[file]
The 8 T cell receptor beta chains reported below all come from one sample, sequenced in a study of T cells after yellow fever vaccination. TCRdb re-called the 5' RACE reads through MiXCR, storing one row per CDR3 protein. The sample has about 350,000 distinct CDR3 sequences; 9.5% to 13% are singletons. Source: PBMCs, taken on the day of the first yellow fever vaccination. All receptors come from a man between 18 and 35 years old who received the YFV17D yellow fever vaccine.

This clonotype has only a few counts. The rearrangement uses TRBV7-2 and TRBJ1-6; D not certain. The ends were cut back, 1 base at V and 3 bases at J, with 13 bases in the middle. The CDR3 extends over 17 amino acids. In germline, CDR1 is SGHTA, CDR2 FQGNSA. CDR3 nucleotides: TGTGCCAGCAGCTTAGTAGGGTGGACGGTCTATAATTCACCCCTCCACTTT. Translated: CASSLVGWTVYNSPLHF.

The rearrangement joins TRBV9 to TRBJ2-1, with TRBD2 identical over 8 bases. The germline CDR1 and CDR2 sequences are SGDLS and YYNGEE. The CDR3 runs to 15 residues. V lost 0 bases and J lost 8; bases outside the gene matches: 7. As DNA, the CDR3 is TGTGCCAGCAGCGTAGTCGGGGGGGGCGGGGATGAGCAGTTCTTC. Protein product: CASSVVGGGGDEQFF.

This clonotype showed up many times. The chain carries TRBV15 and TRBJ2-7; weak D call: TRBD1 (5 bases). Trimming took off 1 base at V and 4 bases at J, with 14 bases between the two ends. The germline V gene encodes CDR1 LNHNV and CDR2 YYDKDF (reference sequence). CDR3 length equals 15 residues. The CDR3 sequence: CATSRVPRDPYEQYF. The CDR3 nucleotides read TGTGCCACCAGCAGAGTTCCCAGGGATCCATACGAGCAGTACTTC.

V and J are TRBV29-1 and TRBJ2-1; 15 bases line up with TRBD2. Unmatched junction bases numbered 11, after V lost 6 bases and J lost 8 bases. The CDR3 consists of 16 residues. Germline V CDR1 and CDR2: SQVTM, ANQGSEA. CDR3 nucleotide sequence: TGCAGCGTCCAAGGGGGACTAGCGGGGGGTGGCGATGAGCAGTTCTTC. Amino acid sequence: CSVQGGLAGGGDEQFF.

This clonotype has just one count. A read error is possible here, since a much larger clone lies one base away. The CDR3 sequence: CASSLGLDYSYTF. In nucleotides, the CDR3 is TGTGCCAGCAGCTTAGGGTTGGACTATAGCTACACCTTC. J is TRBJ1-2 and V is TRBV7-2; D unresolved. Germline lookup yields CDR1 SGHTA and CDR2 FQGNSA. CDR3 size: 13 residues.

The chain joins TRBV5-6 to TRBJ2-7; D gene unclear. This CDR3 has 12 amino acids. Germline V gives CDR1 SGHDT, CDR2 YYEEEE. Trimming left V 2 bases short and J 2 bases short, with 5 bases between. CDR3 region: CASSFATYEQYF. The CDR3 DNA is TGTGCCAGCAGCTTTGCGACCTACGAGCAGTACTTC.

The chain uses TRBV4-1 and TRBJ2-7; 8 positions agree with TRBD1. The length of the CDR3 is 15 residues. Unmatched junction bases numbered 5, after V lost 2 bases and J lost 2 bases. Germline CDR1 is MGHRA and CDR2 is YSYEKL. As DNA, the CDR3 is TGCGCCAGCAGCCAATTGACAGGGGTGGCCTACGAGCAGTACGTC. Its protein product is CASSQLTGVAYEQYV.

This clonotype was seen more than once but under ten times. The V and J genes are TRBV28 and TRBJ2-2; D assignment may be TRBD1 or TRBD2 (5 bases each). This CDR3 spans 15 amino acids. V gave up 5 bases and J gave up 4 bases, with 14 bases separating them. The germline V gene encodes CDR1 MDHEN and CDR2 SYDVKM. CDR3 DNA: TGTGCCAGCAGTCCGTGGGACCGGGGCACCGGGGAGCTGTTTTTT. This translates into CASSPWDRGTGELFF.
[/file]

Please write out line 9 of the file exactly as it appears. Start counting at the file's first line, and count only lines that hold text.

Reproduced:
This clonotype was seen more than once but under ten times. The V and J genes are TRBV28 and TRBJ2-2; D assignment may be TRBD1 or TRBD2 (5 bases each). This CDR3 spans 15 amino acids. V gave up 5 bases and J gave up 4 bases, with 14 bases separating them. The germline V gene encodes CDR1 MDHEN and CDR2 SYDVKM. CDR3 DNA: TGTGCCAGCAGTCCGTGGGACCGGGGCACCGGGGAGCTGTTTTTT. This translates into CASSPWDRGTGELFF.